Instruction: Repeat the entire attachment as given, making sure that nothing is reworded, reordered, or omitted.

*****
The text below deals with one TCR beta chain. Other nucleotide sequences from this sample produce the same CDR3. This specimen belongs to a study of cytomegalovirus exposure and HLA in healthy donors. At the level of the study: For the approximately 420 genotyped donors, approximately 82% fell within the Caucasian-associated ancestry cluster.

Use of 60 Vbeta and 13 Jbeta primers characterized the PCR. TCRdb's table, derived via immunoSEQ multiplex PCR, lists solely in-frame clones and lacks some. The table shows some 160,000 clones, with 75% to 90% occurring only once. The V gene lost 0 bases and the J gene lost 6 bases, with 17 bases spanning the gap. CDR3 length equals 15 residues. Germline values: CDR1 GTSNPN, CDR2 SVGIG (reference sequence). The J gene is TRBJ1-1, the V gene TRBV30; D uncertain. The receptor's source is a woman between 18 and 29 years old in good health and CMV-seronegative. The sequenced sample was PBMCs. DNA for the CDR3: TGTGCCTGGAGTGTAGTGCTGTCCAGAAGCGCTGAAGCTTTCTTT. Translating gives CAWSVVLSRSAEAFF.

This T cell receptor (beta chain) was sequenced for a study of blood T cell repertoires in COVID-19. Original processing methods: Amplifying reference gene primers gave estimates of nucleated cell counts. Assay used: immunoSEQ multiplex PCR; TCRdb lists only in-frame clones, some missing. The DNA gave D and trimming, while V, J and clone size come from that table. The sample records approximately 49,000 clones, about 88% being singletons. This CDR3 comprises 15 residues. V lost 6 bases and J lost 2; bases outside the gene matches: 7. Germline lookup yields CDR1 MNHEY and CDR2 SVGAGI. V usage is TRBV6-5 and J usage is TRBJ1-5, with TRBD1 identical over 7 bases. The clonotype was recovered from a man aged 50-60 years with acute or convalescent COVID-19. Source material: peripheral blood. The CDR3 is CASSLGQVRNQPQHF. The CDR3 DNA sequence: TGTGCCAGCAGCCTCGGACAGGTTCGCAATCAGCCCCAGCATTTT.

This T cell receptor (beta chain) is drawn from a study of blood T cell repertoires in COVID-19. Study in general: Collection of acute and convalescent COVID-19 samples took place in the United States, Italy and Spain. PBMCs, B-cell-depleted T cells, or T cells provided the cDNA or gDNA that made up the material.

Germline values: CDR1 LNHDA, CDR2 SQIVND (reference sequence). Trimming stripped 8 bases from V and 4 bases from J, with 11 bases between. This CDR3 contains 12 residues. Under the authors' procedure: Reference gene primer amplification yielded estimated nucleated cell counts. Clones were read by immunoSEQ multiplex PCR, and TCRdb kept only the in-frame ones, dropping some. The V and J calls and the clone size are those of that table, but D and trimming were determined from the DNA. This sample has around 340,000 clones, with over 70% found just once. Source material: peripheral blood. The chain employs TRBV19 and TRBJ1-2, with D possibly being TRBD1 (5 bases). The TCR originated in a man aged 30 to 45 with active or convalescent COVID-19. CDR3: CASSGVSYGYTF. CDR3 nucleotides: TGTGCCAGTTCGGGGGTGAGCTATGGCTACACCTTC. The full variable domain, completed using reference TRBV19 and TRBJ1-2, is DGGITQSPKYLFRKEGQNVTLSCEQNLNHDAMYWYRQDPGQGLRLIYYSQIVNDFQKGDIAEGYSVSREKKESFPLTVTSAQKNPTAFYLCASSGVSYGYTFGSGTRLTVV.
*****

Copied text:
The text below deals with one TCR beta chain. Other nucleotide sequences from this sample produce the same CDR3. This specimen belongs to a study of cytomegalovirus exposure and HLA in healthy donors. At the level of the study: For the approximately 420 genotyped donors, approximately 82% fell within the Caucasian-associated ancestry cluster.

Use of 60 Vbeta and 13 Jbeta primers characterized the PCR. TCRdb's table, derived via immunoSEQ multiplex PCR, lists solely in-frame clones and lacks some. The table shows some 160,000 clones, with 75% to 90% occurring only once. The V gene lost 0 bases and the J gene lost 6 bases, with 17 bases spanning the gap. CDR3 length equals 15 residues. Germline values: CDR1 GTSNPN, CDR2 SVGIG (reference sequence). The J gene is TRBJ1-1, the V gene TRBV30; D uncertain. The receptor's source is a woman between 18 and 29 years old in good health and CMV-seronegative. The sequenced sample was PBMCs. DNA for the CDR3: TGTGCCTGGAGTGTAGTGCTGTCCAGAAGCGCTGAAGCTTTCTTT. Translating gives CAWSVVLSRSAEAFF.

This T cell receptor (beta chain) was sequenced for a study of blood T cell repertoires in COVID-19. Original processing methods: Amplifying reference gene primers gave estimates of nucleated cell counts. Assay used: immunoSEQ multiplex PCR; TCRdb lists only in-frame clones, some missing. The DNA gave D and trimming, while V, J and clone size come from that table. The sample records approximately 49,000 clones, about 88% being singletons. This CDR3 comprises 15 residues. V lost 6 bases and J lost 2; bases outside the gene matches: 7. Germline lookup yields CDR1 MNHEY and CDR2 SVGAGI. V usage is TRBV6-5 and J usage is TRBJ1-5, with TRBD1 identical over 7 bases. The clonotype was recovered from a man aged 50-60 years with acute or convalescent COVID-19. Source material: peripheral blood. The CDR3 is CASSLGQVRNQPQHF. The CDR3 DNA sequence: TGTGCCAGCAGCCTCGGACAGGTTCGCAATCAGCCCCAGCATTTT.

This T cell receptor (beta chain) is drawn from a study of blood T cell repertoires in COVID-19. Study in general: Collection of acute and convalescent COVID-19 samples took place in the United States, Italy and Spain. PBMCs, B-cell-depleted T cells, or T cells provided the cDNA or gDNA that made up the material.

Germline values: CDR1 LNHDA, CDR2 SQIVND (reference sequence). Trimming stripped 8 bases from V and 4 bases from J, with 11 bases between. This CDR3 contains 12 residues. Under the authors' procedure: Reference gene primer amplification yielded estimated nucleated cell counts. Clones were read by immunoSEQ multiplex PCR, and TCRdb kept only the in-frame ones, dropping some. The V and J calls and the clone size are those of that table, but D and trimming were determined from the DNA. This sample has around 340,000 clones, with over 70% found just once. Source material: peripheral blood. The chain employs TRBV19 and TRBJ1-2, with D possibly being TRBD1 (5 bases). The TCR originated in a man aged 30 to 45 with active or convalescent COVID-19. CDR3: CASSGVSYGYTF. CDR3 nucleotides: TGTGCCAGTTCGGGGGTGAGCTATGGCTACACCTTC. The full variable domain, completed using reference TRBV19 and TRBJ1-2, is DGGITQSPKYLFRKEGQNVTLSCEQNLNHDAMYWYRQDPGQGLRLIYYSQIVNDFQKGDIAEGYSVSREKKESFPLTVTSAQKNPTAFYLCASSGVSYGYTFGSGTRLTVV.